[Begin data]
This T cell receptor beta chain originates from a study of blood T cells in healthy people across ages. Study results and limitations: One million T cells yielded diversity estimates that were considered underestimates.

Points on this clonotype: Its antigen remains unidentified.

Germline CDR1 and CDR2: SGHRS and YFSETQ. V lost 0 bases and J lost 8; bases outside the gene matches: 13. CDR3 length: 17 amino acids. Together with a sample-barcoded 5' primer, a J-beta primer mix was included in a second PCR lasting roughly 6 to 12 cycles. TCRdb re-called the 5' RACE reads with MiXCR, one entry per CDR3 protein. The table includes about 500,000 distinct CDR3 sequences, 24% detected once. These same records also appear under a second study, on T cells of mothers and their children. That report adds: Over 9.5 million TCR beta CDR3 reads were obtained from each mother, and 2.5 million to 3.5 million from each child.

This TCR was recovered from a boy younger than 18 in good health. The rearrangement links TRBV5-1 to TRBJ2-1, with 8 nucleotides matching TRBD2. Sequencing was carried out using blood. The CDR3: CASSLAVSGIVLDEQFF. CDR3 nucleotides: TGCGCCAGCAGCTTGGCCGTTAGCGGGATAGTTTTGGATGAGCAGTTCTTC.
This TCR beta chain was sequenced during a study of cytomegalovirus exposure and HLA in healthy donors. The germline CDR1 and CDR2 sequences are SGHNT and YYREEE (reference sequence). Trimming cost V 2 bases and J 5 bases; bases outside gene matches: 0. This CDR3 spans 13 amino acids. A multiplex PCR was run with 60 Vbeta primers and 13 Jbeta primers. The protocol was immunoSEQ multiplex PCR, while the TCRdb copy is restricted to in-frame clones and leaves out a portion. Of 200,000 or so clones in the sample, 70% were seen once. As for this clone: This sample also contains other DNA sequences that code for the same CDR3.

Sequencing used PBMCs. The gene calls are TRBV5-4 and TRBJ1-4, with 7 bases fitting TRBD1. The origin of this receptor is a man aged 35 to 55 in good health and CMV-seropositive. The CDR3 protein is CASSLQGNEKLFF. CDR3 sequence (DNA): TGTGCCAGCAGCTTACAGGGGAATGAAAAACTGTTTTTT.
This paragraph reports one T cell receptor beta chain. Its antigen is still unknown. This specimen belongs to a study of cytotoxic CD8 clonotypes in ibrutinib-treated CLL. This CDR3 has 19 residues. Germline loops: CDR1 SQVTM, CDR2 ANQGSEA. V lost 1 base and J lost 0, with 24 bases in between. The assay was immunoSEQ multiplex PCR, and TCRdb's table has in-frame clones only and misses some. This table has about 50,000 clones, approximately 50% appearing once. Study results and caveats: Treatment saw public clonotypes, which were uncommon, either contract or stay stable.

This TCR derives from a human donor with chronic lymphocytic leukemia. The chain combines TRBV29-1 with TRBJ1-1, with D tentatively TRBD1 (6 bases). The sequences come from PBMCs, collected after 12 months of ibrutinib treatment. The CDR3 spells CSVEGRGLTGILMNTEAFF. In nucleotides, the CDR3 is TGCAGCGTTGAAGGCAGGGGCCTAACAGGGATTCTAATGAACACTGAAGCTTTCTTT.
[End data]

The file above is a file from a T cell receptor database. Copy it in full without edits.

This T cell receptor beta chain originates from a study of blood T cells in healthy people across ages. Study results and limitations: One million T cells yielded diversity estimates that were considered underestimates.

Points on this clonotype: Its antigen remains unidentified.

Germline CDR1 and CDR2: SGHRS and YFSETQ. V lost 0 bases and J lost 8; bases outside the gene matches: 13. CDR3 length: 17 amino acids. Together with a sample-barcoded 5' primer, a J-beta primer mix was included in a second PCR lasting roughly 6 to 12 cycles. TCRdb re-called the 5' RACE reads with MiXCR, one entry per CDR3 protein. The table includes about 500,000 distinct CDR3 sequences, 24% detected once. These same records also appear under a second study, on T cells of mothers and their children. That report adds: Over 9.5 million TCR beta CDR3 reads were obtained from each mother, and 2.5 million to 3.5 million from each child.

This TCR was recovered from a boy younger than 18 in good health. The rearrangement links TRBV5-1 to TRBJ2-1, with 8 nucleotides matching TRBD2. Sequencing was carried out using blood. The CDR3: CASSLAVSGIVLDEQFF. CDR3 nucleotides: TGCGCCAGCAGCTTGGCCGTTAGCGGGATAGTTTTGGATGAGCAGTTCTTC.
This TCR beta chain was sequenced during a study of cytomegalovirus exposure and HLA in healthy donors. The germline CDR1 and CDR2 sequences are SGHNT and YYREEE (reference sequence). Trimming cost V 2 bases and J 5 bases; bases outside gene matches: 0. This CDR3 spans 13 amino acids. A multiplex PCR was run with 60 Vbeta primers and 13 Jbeta primers. The protocol was immunoSEQ multiplex PCR, while the TCRdb copy is restricted to in-frame clones and leaves out a portion. Of 200,000 or so clones in the sample, 70% were seen once. As for this clone: This sample also contains other DNA sequences that code for the same CDR3.

Sequencing used PBMCs. The gene calls are TRBV5-4 and TRBJ1-4, with 7 bases fitting TRBD1. The origin of this receptor is a man aged 35 to 55 in good health and CMV-seropositive. The CDR3 protein is CASSLQGNEKLFF. CDR3 sequence (DNA): TGTGCCAGCAGCTTACAGGGGAATGAAAAACTGTTTTTT.
This paragraph reports one T cell receptor beta chain. Its antigen is still unknown. This specimen belongs to a study of cytotoxic CD8 clonotypes in ibrutinib-treated CLL. This CDR3 has 19 residues. Germline loops: CDR1 SQVTM, CDR2 ANQGSEA. V lost 1 base and J lost 0, with 24 bases in between. The assay was immunoSEQ multiplex PCR, and TCRdb's table has in-frame clones only and misses some. This table has about 50,000 clones, approximately 50% appearing once. Study results and caveats: Treatment saw public clonotypes, which were uncommon, either contract or stay stable.

This TCR derives from a human donor with chronic lymphocytic leukemia. The chain combines TRBV29-1 with TRBJ1-1, with D tentatively TRBD1 (6 bases). The sequences come from PBMCs, collected after 12 months of ibrutinib treatment. The CDR3 spells CSVEGRGLTGILMNTEAFF. In nucleotides, the CDR3 is TGCAGCGTTGAAGGCAGGGGCCTAACAGGGATTCTAATGAACACTGAAGCTTTCTTT.